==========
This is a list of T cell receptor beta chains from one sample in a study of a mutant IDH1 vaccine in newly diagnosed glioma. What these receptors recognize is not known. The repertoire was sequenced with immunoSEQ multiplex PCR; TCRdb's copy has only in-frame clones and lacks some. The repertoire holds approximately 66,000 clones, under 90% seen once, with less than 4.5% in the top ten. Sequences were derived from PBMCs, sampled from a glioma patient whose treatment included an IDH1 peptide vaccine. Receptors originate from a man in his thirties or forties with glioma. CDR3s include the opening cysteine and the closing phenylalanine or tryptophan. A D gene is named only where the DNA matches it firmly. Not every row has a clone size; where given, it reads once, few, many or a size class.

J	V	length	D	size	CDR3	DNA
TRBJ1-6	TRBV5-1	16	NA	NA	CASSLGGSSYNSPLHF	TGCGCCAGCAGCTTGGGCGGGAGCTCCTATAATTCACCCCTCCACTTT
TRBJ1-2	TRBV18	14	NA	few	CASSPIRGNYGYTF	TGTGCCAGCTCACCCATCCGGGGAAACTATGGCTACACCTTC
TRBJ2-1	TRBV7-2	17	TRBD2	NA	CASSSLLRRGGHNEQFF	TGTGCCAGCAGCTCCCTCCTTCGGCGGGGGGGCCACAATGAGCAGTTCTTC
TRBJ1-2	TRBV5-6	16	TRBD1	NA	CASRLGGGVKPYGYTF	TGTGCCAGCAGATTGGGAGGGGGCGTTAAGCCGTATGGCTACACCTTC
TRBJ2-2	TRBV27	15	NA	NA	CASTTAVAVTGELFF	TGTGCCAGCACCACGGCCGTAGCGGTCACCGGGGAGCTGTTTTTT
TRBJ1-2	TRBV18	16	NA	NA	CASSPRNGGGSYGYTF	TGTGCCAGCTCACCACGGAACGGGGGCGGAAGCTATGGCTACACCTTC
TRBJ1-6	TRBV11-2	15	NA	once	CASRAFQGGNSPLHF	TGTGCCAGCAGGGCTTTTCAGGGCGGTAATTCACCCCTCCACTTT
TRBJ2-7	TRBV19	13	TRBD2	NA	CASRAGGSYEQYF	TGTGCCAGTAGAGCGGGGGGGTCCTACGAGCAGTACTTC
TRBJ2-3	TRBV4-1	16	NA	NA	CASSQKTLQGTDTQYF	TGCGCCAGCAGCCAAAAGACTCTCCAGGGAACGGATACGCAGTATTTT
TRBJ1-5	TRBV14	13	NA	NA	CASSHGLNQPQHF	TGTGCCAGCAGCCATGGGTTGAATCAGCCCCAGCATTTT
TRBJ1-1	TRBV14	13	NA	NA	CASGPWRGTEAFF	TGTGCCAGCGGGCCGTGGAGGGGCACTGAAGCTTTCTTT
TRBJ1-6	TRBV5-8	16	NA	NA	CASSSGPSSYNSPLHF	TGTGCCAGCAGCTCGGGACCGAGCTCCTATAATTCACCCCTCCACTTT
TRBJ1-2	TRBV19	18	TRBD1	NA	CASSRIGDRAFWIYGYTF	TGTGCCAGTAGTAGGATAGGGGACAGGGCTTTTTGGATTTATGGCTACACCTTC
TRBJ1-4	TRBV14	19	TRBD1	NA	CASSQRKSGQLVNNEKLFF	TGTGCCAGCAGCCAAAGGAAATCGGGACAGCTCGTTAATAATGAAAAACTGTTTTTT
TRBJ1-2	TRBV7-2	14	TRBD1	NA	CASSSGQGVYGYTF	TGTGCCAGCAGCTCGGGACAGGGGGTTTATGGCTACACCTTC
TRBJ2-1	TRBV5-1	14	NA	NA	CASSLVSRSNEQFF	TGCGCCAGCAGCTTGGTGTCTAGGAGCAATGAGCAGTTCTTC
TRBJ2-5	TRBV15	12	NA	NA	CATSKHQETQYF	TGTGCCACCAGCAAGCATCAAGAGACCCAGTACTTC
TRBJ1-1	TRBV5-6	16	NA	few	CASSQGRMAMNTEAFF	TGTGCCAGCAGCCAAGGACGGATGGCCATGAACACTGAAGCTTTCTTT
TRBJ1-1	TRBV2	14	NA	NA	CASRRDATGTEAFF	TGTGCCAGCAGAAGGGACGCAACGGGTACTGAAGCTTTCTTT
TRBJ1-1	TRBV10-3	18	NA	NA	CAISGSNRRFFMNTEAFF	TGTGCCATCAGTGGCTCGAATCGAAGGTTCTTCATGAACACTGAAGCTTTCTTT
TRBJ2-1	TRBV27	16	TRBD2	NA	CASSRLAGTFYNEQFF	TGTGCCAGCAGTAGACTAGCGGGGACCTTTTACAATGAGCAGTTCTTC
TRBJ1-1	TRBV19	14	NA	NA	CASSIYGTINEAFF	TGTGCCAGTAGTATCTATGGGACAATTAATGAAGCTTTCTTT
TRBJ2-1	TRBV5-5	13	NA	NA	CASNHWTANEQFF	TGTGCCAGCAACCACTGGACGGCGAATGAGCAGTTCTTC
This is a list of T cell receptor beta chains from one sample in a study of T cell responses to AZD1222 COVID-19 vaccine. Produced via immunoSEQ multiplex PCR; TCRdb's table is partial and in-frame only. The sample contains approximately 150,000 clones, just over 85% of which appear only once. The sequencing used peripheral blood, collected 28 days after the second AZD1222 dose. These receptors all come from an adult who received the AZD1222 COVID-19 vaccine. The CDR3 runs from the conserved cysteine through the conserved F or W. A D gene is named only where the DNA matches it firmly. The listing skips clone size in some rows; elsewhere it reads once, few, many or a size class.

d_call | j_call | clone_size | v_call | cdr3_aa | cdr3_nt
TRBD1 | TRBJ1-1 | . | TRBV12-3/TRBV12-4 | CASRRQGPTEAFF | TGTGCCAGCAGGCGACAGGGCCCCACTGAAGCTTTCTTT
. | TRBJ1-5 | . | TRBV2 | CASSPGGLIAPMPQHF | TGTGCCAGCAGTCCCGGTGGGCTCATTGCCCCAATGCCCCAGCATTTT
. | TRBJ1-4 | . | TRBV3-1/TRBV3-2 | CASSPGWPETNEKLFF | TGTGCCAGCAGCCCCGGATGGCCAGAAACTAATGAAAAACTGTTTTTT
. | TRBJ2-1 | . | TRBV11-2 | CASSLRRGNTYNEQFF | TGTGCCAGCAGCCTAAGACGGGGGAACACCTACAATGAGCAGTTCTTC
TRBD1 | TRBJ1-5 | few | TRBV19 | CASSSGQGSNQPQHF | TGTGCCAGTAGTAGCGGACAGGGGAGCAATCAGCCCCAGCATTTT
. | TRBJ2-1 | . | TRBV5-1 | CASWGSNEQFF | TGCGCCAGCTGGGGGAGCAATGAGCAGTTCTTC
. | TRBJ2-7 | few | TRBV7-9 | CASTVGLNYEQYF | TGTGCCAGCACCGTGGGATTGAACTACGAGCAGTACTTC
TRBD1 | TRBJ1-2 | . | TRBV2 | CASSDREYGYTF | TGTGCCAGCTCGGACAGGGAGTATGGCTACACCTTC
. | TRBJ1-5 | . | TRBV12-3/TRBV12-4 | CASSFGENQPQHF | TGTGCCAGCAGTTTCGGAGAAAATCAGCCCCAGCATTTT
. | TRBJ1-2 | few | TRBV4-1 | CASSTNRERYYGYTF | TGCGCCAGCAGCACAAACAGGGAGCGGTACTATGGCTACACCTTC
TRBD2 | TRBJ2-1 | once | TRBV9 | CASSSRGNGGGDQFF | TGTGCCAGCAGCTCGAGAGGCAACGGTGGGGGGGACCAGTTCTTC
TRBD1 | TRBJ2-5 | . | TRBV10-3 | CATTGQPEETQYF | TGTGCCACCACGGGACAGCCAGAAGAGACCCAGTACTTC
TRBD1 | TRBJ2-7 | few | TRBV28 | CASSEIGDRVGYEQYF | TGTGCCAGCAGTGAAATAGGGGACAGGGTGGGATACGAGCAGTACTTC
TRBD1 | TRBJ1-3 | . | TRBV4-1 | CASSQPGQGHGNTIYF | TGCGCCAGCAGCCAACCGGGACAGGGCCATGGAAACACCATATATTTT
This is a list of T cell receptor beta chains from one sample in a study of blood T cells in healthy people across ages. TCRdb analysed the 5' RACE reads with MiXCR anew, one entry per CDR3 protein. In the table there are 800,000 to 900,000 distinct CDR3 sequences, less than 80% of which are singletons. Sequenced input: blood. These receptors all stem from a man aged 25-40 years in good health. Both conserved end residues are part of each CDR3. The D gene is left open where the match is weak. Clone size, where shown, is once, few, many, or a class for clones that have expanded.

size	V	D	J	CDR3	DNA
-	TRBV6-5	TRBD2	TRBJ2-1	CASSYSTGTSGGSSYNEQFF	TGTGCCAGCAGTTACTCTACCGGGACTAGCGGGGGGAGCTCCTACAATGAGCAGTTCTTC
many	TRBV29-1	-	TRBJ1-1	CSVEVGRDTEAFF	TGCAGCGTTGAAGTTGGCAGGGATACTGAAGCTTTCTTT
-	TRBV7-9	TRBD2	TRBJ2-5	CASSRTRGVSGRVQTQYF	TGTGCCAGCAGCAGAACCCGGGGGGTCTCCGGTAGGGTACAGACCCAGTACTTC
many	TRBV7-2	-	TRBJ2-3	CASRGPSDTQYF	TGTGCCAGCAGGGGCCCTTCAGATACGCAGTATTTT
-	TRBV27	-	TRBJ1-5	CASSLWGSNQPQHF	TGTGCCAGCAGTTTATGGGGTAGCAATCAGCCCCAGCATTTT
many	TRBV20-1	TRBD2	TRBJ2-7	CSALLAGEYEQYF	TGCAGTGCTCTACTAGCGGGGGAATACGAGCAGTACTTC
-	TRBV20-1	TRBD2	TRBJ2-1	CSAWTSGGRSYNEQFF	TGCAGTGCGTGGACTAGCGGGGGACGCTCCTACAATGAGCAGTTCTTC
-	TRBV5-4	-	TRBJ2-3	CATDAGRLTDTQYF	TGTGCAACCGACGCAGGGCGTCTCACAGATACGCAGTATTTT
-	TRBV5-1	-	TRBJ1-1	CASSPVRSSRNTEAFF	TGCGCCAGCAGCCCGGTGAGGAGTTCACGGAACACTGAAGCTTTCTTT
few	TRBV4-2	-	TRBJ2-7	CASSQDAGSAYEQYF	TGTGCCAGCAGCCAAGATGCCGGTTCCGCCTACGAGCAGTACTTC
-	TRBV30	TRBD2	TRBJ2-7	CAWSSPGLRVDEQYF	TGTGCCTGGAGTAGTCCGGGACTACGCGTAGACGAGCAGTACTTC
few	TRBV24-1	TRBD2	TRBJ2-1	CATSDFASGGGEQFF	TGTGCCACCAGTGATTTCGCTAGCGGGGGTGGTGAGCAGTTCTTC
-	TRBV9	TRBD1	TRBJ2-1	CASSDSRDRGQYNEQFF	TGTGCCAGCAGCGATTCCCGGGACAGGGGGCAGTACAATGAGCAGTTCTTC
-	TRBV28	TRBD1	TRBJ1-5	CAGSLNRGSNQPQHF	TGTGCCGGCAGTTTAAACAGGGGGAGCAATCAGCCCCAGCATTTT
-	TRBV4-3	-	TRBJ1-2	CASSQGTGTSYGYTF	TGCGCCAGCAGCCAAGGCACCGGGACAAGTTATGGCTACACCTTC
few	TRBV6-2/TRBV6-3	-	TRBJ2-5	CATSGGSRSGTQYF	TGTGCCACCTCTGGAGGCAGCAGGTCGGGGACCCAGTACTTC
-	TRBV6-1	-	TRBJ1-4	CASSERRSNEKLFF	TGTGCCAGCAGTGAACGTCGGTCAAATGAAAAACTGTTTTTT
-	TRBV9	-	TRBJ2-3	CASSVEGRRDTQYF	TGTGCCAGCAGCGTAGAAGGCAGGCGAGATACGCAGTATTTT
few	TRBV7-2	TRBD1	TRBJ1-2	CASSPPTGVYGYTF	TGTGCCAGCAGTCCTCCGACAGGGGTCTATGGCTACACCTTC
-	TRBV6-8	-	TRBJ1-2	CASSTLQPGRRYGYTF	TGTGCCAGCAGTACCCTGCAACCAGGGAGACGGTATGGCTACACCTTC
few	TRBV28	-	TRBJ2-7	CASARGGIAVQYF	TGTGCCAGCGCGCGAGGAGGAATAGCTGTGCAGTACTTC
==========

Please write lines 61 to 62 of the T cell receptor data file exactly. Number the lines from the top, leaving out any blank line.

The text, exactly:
-	TRBV9	-	TRBJ2-3	CASSVEGRRDTQYF	TGTGCCAGCAGCGTAGAAGGCAGGCGAGATACGCAGTATTTT
few	TRBV7-2	TRBD1	TRBJ1-2	CASSPPTGVYGYTF	TGTGCCAGCAGTCCTCCGACAGGGGTCTATGGCTACACCTTC